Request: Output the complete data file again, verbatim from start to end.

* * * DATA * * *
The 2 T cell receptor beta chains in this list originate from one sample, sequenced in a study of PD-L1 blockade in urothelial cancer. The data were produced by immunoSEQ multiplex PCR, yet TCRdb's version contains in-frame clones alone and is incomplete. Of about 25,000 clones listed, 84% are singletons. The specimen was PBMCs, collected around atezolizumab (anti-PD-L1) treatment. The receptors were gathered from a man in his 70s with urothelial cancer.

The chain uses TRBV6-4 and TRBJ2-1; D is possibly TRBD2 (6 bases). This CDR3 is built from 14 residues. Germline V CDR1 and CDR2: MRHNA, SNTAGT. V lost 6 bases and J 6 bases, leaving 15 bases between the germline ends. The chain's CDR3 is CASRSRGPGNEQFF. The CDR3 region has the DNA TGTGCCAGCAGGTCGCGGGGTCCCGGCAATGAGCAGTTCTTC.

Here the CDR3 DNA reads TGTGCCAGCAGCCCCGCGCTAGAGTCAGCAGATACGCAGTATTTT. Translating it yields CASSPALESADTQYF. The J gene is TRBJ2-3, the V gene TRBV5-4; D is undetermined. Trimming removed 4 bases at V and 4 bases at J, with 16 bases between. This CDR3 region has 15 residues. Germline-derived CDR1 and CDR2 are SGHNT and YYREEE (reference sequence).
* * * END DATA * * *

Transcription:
The 2 T cell receptor beta chains in this list originate from one sample, sequenced in a study of PD-L1 blockade in urothelial cancer. The data were produced by immunoSEQ multiplex PCR, yet TCRdb's version contains in-frame clones alone and is incomplete. Of about 25,000 clones listed, 84% are singletons. The specimen was PBMCs, collected around atezolizumab (anti-PD-L1) treatment. The receptors were gathered from a man in his 70s with urothelial cancer.

The chain uses TRBV6-4 and TRBJ2-1; D is possibly TRBD2 (6 bases). This CDR3 is built from 14 residues. Germline V CDR1 and CDR2: MRHNA, SNTAGT. V lost 6 bases and J 6 bases, leaving 15 bases between the germline ends. The chain's CDR3 is CASRSRGPGNEQFF. The CDR3 region has the DNA TGTGCCAGCAGGTCGCGGGGTCCCGGCAATGAGCAGTTCTTC.

Here the CDR3 DNA reads TGTGCCAGCAGCCCCGCGCTAGAGTCAGCAGATACGCAGTATTTT. Translating it yields CASSPALESADTQYF. The J gene is TRBJ2-3, the V gene TRBV5-4; D is undetermined. Trimming removed 4 bases at V and 4 bases at J, with 16 bases between. This CDR3 region has 15 residues. Germline-derived CDR1 and CDR2 are SGHNT and YYREEE (reference sequence).